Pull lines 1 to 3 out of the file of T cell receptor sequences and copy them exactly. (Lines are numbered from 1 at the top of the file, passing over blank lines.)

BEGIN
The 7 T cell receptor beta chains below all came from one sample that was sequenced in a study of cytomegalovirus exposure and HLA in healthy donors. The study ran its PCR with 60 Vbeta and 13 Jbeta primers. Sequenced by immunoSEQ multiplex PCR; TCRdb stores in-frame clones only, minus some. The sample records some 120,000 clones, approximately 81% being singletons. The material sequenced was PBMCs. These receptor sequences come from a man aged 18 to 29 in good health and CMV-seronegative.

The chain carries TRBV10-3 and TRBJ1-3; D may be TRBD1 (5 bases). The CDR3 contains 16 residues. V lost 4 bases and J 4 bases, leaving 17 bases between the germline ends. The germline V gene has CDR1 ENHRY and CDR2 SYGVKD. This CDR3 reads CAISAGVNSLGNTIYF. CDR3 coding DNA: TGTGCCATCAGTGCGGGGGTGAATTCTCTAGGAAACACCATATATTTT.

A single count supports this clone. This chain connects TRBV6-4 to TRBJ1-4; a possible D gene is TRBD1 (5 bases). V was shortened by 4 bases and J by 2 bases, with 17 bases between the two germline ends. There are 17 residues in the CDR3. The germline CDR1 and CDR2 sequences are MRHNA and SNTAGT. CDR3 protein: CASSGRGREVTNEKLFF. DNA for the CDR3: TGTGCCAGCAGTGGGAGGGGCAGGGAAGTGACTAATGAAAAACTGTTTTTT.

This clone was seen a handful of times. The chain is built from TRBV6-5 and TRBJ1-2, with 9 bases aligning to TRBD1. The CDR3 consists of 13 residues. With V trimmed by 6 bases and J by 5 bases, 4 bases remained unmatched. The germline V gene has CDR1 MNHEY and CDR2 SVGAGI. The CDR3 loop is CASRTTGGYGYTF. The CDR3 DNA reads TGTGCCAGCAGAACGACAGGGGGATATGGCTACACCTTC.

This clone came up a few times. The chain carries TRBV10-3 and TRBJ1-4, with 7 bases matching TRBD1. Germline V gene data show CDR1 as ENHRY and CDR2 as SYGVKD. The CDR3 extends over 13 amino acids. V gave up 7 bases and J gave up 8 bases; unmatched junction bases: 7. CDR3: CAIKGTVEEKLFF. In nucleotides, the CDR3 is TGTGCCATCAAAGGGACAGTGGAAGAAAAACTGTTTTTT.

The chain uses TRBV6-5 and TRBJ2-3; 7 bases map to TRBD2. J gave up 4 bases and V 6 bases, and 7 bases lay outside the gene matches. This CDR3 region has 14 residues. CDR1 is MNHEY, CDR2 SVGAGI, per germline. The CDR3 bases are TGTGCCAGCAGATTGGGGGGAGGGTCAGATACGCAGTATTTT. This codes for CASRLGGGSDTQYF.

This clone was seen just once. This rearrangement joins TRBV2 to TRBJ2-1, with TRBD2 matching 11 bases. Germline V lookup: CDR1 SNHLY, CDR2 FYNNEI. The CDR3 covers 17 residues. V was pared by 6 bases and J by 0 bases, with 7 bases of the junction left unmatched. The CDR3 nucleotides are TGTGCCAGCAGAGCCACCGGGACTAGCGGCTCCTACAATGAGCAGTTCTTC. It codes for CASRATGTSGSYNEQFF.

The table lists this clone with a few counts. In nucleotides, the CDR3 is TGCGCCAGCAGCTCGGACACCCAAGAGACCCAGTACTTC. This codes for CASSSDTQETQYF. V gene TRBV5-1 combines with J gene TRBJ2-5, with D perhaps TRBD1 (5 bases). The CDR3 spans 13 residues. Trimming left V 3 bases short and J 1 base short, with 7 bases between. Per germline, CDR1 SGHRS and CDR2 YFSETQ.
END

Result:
The 7 T cell receptor beta chains below all came from one sample that was sequenced in a study of cytomegalovirus exposure and HLA in healthy donors. The study ran its PCR with 60 Vbeta and 13 Jbeta primers. Sequenced by immunoSEQ multiplex PCR; TCRdb stores in-frame clones only, minus some. The sample records some 120,000 clones, approximately 81% being singletons. The material sequenced was PBMCs. These receptor sequences come from a man aged 18 to 29 in good health and CMV-seronegative.

The chain carries TRBV10-3 and TRBJ1-3; D may be TRBD1 (5 bases). The CDR3 contains 16 residues. V lost 4 bases and J 4 bases, leaving 17 bases between the germline ends. The germline V gene has CDR1 ENHRY and CDR2 SYGVKD. This CDR3 reads CAISAGVNSLGNTIYF. CDR3 coding DNA: TGTGCCATCAGTGCGGGGGTGAATTCTCTAGGAAACACCATATATTTT.

A single count supports this clone. This chain connects TRBV6-4 to TRBJ1-4; a possible D gene is TRBD1 (5 bases). V was shortened by 4 bases and J by 2 bases, with 17 bases between the two germline ends. There are 17 residues in the CDR3. The germline CDR1 and CDR2 sequences are MRHNA and SNTAGT. CDR3 protein: CASSGRGREVTNEKLFF. DNA for the CDR3: TGTGCCAGCAGTGGGAGGGGCAGGGAAGTGACTAATGAAAAACTGTTTTTT.